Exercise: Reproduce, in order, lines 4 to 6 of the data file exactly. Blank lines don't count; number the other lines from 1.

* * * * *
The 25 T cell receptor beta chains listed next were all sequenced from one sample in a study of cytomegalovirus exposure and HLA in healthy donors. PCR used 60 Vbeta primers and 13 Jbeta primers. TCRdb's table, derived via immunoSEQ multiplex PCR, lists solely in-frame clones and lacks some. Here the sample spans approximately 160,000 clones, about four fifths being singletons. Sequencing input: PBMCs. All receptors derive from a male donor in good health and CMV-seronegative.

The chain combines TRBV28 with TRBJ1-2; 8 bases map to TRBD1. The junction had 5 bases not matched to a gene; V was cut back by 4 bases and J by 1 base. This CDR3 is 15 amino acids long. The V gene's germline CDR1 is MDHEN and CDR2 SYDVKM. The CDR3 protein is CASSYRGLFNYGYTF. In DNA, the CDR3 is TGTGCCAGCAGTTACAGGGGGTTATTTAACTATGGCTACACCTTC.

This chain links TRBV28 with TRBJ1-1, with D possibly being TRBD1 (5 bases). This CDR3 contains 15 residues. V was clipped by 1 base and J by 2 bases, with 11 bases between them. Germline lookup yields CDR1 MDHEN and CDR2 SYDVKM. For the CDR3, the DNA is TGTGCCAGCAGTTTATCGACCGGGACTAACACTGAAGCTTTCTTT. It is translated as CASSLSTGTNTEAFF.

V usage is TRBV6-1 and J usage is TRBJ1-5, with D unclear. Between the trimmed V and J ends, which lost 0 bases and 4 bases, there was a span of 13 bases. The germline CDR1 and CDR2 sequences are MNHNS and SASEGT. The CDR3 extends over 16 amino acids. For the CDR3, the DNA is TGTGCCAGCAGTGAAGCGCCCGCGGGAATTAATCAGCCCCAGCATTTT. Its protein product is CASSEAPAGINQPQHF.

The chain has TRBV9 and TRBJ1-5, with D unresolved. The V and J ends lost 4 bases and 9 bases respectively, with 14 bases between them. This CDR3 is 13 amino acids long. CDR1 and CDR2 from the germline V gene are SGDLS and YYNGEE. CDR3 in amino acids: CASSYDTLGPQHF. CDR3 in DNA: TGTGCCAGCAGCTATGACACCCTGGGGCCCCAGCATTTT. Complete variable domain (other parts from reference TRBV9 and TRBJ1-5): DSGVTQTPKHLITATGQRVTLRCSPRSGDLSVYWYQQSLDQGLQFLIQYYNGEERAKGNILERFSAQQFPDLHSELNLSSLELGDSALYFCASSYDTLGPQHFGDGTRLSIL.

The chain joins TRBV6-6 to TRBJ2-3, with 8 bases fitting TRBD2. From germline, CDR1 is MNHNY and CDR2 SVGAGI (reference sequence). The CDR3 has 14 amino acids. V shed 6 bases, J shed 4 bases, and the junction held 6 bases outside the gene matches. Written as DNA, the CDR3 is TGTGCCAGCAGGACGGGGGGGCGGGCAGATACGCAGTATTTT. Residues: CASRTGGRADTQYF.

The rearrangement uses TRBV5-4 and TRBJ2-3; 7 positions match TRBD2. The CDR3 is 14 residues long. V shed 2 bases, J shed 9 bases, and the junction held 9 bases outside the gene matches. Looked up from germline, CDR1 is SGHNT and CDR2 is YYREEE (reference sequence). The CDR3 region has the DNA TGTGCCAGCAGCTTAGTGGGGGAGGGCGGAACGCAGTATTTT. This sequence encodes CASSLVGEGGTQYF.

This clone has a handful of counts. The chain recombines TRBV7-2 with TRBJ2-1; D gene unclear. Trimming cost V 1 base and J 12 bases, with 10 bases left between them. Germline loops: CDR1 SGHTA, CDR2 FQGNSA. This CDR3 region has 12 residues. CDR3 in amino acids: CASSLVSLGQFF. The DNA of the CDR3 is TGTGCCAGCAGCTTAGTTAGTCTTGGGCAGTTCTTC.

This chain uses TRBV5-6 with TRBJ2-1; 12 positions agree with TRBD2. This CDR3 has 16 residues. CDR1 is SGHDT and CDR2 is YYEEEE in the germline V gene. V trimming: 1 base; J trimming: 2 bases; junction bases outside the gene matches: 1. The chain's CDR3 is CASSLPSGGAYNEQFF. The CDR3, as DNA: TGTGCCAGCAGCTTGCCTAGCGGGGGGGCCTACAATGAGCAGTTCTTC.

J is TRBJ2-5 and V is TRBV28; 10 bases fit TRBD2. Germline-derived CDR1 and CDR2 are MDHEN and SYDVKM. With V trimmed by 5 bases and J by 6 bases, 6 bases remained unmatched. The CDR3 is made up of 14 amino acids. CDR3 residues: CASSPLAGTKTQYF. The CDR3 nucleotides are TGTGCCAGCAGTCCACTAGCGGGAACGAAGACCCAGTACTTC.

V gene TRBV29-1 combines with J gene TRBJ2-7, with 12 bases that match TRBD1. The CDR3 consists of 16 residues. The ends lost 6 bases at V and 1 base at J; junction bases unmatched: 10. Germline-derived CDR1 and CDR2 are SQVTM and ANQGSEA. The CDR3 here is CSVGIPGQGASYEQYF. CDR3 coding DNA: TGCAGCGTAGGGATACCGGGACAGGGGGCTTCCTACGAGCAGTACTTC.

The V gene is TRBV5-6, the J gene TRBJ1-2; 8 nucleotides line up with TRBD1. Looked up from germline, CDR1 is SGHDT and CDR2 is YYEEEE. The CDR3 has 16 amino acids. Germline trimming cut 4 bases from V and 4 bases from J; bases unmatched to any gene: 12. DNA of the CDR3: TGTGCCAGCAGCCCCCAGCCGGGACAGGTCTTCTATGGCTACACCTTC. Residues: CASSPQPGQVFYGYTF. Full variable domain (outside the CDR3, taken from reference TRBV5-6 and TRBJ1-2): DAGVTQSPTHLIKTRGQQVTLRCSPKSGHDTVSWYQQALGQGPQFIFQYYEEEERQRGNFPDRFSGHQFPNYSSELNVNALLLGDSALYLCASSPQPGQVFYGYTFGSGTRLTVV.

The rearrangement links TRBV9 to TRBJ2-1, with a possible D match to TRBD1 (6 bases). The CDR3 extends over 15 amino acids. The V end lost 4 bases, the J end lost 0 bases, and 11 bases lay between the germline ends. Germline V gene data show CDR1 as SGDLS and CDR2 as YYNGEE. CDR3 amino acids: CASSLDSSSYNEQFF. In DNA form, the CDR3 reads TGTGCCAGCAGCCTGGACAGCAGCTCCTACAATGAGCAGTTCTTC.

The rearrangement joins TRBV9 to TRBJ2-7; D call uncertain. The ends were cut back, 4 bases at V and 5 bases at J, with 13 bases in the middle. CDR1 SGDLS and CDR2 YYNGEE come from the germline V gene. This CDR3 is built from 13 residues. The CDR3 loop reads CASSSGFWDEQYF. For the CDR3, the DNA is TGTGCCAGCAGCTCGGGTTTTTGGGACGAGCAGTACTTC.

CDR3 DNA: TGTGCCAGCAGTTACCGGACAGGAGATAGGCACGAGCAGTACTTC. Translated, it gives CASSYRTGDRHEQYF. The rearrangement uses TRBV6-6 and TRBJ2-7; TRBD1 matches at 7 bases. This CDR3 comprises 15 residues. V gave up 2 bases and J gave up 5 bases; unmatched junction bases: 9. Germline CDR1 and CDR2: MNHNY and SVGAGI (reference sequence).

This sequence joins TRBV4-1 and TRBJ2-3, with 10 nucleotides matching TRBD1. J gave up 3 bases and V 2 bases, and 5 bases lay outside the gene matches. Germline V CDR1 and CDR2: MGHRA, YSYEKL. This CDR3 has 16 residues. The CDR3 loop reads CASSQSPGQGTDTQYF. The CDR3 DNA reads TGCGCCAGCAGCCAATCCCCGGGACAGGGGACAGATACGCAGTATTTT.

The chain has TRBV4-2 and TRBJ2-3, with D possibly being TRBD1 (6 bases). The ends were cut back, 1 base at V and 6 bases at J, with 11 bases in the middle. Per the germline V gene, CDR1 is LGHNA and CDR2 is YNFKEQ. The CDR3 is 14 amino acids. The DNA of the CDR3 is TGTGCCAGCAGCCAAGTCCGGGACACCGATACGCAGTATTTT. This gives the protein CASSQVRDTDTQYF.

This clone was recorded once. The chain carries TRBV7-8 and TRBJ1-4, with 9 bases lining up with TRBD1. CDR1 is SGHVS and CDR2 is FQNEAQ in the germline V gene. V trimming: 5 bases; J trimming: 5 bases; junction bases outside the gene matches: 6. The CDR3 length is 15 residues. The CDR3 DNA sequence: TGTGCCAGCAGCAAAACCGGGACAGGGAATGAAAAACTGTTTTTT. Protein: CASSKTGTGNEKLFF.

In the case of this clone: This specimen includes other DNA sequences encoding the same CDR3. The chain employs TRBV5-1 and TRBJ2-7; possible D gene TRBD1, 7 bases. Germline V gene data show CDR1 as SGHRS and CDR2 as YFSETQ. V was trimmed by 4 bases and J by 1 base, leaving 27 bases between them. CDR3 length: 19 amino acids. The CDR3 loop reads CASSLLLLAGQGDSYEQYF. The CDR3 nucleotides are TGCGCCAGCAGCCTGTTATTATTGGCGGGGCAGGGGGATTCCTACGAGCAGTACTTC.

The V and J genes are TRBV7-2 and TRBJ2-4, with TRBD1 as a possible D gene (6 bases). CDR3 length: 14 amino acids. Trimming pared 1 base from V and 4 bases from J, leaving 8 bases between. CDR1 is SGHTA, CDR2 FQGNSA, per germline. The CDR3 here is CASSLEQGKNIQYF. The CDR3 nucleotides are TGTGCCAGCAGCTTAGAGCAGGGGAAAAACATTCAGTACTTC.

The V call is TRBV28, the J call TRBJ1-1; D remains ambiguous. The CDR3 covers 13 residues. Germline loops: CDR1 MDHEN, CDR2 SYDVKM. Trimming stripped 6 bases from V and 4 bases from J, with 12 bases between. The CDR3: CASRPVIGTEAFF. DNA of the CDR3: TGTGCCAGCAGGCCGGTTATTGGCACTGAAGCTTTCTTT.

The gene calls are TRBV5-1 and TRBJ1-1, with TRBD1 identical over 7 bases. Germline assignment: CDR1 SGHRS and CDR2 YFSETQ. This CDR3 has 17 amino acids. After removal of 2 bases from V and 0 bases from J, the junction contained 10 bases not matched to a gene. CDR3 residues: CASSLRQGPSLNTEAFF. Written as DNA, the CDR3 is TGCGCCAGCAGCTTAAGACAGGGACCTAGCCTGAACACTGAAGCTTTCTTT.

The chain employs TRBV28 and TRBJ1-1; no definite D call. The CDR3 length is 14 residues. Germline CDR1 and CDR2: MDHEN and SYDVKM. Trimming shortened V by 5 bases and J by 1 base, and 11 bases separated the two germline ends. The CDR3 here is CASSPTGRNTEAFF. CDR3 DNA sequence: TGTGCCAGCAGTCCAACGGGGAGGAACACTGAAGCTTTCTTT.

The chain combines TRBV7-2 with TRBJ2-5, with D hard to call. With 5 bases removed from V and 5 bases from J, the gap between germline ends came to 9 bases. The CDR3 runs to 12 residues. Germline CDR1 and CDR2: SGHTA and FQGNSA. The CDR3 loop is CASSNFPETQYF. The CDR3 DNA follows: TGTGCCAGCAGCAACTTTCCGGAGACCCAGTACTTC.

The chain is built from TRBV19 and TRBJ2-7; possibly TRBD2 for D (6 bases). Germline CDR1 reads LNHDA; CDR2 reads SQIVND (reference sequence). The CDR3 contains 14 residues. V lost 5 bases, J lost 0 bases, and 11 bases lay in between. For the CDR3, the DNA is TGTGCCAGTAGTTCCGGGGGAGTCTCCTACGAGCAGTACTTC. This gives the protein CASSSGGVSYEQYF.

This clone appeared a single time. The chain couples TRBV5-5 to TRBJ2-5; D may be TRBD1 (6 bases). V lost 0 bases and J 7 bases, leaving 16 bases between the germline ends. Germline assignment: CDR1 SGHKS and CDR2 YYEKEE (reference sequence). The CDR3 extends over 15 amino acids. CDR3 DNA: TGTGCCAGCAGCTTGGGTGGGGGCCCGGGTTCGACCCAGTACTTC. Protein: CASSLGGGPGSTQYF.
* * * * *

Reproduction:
V usage is TRBV6-1 and J usage is TRBJ1-5, with D unclear. Between the trimmed V and J ends, which lost 0 bases and 4 bases, there was a span of 13 bases. The germline CDR1 and CDR2 sequences are MNHNS and SASEGT. The CDR3 extends over 16 amino acids. For the CDR3, the DNA is TGTGCCAGCAGTGAAGCGCCCGCGGGAATTAATCAGCCCCAGCATTTT. Its protein product is CASSEAPAGINQPQHF.

The chain has TRBV9 and TRBJ1-5, with D unresolved. The V and J ends lost 4 bases and 9 bases respectively, with 14 bases between them. This CDR3 is 13 amino acids long. CDR1 and CDR2 from the germline V gene are SGDLS and YYNGEE. CDR3 in amino acids: CASSYDTLGPQHF. CDR3 in DNA: TGTGCCAGCAGCTATGACACCCTGGGGCCCCAGCATTTT. Complete variable domain (other parts from reference TRBV9 and TRBJ1-5): DSGVTQTPKHLITATGQRVTLRCSPRSGDLSVYWYQQSLDQGLQFLIQYYNGEERAKGNILERFSAQQFPDLHSELNLSSLELGDSALYFCASSYDTLGPQHFGDGTRLSIL.

The chain joins TRBV6-6 to TRBJ2-3, with 8 bases fitting TRBD2. From germline, CDR1 is MNHNY and CDR2 SVGAGI (reference sequence). The CDR3 has 14 amino acids. V shed 6 bases, J shed 4 bases, and the junction held 6 bases outside the gene matches. Written as DNA, the CDR3 is TGTGCCAGCAGGACGGGGGGGCGGGCAGATACGCAGTATTTT. Residues: CASRTGGRADTQYF.